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Under a (literally) stormy sky Greenpeace activists staged a "die in" today at the annual general meeting of Asia’s largest privately owned power utility - China Light and Power (CLP). Local activists where joined at the Hong Kong protest by representatives from communities in the Philippines, Tuvalu and Australia that suffer from coal industry pollution and climate change.

CLP derives most of its electricity from coal, and CLP’s CO2 emissions in 2006 were the highest in 14 years.

The twenty activists blockaded entrances at the meeting venue, enacting scenes of the climate devastation already being caused by CLP’s record levels of carbon dioxide (CO2) emissions. Activists lay in front of 9 huge tombstones to symbolise the human cost of CLP’s activities across the Asia-Pacific. Two activists were able to get into the meeting as shareholders, and took their message directly to CLP's chairman.

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From the Greenpeace China press release:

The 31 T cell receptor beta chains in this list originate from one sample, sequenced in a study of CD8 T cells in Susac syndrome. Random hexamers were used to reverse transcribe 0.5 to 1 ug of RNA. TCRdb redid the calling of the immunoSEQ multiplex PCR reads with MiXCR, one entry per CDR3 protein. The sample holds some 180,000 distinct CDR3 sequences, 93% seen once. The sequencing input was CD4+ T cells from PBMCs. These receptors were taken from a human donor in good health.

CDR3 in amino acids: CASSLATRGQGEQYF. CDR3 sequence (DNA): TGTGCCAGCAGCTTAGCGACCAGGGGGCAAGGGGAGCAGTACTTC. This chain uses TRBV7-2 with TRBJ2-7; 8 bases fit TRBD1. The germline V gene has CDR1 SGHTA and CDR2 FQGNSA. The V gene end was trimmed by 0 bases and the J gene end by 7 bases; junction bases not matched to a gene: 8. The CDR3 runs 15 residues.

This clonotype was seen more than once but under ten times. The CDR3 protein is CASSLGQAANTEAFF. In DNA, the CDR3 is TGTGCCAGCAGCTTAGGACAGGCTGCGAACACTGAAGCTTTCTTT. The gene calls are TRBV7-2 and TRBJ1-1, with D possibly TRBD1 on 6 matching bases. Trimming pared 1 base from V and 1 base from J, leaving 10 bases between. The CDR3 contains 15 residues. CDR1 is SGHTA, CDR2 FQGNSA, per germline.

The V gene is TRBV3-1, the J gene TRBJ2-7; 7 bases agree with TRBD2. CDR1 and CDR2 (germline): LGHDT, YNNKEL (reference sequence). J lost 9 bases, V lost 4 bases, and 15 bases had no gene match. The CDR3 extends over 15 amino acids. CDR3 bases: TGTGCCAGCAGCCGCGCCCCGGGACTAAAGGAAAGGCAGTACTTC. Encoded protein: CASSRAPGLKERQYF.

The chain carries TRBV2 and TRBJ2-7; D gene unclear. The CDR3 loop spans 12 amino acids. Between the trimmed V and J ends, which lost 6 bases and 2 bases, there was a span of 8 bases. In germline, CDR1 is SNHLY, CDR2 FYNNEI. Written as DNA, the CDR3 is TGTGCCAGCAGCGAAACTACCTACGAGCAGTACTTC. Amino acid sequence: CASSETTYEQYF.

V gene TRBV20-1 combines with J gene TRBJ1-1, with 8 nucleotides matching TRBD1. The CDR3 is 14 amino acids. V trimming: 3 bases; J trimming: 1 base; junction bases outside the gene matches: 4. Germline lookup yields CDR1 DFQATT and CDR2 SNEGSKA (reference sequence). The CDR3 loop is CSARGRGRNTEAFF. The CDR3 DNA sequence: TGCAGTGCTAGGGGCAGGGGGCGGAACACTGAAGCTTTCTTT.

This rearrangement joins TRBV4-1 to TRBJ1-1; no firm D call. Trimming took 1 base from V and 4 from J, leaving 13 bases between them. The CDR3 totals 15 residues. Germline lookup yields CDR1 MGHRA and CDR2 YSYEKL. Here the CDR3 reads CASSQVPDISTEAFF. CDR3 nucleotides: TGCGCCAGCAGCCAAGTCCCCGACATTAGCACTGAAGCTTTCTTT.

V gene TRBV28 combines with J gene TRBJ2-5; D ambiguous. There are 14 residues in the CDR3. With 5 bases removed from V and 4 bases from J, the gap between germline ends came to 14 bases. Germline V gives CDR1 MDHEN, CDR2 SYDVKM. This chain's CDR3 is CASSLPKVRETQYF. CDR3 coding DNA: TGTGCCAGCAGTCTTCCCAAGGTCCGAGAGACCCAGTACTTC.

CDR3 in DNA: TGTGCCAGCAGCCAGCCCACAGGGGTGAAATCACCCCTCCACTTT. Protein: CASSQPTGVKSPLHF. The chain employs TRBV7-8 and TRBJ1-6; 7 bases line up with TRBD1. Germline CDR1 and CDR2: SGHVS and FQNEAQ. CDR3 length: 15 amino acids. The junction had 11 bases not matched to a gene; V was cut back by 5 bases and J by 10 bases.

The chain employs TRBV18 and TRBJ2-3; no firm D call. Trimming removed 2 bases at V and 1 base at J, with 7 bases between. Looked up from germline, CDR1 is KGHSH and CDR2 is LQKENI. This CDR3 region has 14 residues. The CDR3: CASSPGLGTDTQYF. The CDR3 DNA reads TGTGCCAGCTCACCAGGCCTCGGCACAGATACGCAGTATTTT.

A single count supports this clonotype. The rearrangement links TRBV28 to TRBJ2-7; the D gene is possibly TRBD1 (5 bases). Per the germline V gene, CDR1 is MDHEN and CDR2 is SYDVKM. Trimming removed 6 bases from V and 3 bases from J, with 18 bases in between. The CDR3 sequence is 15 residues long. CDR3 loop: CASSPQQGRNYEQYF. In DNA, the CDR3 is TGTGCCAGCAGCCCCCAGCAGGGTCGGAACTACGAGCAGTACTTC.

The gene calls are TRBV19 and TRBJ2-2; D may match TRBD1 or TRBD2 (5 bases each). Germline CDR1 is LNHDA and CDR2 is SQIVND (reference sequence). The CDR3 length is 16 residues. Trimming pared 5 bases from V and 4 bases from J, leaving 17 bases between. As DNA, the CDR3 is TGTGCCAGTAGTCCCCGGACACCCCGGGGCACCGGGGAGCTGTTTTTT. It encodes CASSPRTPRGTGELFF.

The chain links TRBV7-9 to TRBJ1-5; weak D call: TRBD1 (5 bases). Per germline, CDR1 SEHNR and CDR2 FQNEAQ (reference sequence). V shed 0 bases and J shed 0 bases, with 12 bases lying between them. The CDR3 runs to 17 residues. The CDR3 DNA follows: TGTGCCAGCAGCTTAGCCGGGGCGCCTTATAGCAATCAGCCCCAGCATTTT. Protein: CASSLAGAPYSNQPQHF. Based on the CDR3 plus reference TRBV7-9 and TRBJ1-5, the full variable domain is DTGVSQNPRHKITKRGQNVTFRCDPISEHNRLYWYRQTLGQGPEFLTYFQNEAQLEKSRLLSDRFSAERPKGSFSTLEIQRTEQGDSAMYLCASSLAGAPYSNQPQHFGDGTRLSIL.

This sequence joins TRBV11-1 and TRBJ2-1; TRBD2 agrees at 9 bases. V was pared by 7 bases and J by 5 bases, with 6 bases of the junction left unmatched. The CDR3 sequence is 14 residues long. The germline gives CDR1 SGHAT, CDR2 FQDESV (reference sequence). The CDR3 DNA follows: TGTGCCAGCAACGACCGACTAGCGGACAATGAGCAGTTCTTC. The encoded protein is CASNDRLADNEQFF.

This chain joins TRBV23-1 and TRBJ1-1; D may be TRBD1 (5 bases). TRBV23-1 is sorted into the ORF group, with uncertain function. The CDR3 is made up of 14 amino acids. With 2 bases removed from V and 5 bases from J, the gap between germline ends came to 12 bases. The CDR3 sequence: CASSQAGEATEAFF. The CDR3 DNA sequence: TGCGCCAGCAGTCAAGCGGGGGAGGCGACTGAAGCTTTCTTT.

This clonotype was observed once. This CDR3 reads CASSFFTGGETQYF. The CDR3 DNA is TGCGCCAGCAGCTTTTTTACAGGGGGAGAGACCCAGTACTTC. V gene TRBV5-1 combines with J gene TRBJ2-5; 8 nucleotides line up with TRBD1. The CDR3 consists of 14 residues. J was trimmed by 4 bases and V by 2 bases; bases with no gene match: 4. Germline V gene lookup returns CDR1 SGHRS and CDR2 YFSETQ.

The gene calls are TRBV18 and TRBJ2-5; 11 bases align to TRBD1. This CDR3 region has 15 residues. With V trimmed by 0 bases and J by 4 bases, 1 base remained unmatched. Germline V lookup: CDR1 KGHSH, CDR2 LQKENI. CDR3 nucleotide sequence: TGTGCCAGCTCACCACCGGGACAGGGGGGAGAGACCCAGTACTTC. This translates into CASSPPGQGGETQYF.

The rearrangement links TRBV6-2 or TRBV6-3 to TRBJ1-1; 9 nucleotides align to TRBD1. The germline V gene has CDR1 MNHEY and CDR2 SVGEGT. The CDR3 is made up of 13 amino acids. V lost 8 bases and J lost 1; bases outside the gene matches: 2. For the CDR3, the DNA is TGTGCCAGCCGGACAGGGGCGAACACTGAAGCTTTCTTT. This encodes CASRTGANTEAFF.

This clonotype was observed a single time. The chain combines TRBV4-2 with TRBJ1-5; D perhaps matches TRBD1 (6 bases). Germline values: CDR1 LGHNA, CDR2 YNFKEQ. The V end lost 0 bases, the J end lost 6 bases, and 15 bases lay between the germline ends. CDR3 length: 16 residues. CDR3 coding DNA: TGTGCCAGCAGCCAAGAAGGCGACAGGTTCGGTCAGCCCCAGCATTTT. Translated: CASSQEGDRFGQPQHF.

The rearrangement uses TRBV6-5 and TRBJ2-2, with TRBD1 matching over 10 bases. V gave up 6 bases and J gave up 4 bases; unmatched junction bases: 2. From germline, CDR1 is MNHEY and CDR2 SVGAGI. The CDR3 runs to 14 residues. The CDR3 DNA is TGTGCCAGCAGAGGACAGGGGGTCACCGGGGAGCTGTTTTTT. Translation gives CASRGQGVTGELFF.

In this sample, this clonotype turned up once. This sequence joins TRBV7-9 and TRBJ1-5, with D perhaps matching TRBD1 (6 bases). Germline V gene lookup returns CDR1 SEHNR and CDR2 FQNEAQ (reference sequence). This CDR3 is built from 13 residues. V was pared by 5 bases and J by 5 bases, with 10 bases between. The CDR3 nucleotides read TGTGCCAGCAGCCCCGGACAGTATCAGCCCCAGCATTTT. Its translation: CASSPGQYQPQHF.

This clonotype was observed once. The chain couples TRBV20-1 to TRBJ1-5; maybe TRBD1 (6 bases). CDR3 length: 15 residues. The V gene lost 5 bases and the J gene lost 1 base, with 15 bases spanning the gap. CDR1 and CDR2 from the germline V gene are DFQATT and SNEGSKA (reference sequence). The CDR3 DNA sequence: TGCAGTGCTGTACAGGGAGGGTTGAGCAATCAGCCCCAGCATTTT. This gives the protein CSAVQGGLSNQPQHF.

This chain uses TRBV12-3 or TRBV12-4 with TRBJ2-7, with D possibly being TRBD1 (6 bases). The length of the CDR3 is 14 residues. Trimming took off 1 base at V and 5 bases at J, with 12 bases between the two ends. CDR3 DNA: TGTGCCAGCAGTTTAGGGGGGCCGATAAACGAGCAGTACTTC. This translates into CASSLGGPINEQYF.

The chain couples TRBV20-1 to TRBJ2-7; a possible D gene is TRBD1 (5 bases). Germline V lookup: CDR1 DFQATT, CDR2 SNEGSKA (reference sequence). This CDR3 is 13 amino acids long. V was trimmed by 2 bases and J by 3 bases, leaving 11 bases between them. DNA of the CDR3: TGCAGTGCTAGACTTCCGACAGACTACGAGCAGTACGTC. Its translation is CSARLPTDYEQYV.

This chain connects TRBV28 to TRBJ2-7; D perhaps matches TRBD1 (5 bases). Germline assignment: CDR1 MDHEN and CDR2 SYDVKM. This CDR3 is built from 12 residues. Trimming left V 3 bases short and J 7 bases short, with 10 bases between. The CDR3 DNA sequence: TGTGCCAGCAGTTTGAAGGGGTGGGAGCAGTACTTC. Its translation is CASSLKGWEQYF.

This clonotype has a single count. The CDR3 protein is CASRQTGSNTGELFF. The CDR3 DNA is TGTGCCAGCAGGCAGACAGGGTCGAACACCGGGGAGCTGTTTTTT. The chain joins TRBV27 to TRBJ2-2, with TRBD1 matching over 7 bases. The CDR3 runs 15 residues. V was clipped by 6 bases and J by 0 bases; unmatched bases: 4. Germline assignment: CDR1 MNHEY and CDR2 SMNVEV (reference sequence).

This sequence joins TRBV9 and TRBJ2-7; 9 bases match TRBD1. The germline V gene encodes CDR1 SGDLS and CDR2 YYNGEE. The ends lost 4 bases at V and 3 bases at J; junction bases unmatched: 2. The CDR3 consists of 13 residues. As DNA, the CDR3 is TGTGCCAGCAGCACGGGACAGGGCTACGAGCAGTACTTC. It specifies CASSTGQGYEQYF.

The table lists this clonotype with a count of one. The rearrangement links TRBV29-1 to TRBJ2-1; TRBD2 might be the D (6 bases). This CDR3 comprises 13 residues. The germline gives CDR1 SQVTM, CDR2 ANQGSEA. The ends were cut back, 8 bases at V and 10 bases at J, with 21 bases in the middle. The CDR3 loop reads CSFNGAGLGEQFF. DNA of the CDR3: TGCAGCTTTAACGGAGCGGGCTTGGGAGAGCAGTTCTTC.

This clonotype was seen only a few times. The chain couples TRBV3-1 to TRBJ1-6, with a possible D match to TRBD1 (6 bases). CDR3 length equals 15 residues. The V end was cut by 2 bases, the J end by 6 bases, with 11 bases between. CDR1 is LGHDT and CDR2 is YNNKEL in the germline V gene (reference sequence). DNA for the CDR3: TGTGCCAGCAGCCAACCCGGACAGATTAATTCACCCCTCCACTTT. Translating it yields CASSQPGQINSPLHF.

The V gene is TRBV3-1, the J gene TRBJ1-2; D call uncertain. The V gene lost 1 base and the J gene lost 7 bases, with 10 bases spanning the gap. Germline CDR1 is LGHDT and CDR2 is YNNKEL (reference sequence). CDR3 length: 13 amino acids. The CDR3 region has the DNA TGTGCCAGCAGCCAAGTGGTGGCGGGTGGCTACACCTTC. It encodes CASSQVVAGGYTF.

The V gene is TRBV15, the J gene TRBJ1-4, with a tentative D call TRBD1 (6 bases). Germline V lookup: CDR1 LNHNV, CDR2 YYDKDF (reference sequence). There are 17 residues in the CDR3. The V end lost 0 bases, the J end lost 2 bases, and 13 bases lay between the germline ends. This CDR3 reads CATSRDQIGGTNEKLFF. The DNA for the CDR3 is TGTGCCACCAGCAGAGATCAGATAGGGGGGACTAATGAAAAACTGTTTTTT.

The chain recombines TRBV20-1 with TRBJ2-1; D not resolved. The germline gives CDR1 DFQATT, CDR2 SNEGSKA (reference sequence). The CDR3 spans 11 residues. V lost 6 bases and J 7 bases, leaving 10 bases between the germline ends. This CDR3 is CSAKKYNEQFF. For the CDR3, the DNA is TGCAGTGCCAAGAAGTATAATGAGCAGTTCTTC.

“I have seen how coal has caused the disintegration and disempowerment of communities and am here to call for a just transition from coal-dependency to sustainability” said Geoff Evans from a coal mining community in Australia. Mr Evans was joined by other regional representatives including Prof. Aurora Lim, anti-coal and renewable energy advocate from Iloilo, Philippines and; Mr. Taukiei Kitara from the sea-level rise threatened island of Tuvalu.

“We decided to join Greenpeace in a series of climate change related events to share our experiences and communicate the social and environmental effects of coal and consequent climate change impacts on vulnerable communities like ours”, added Lim.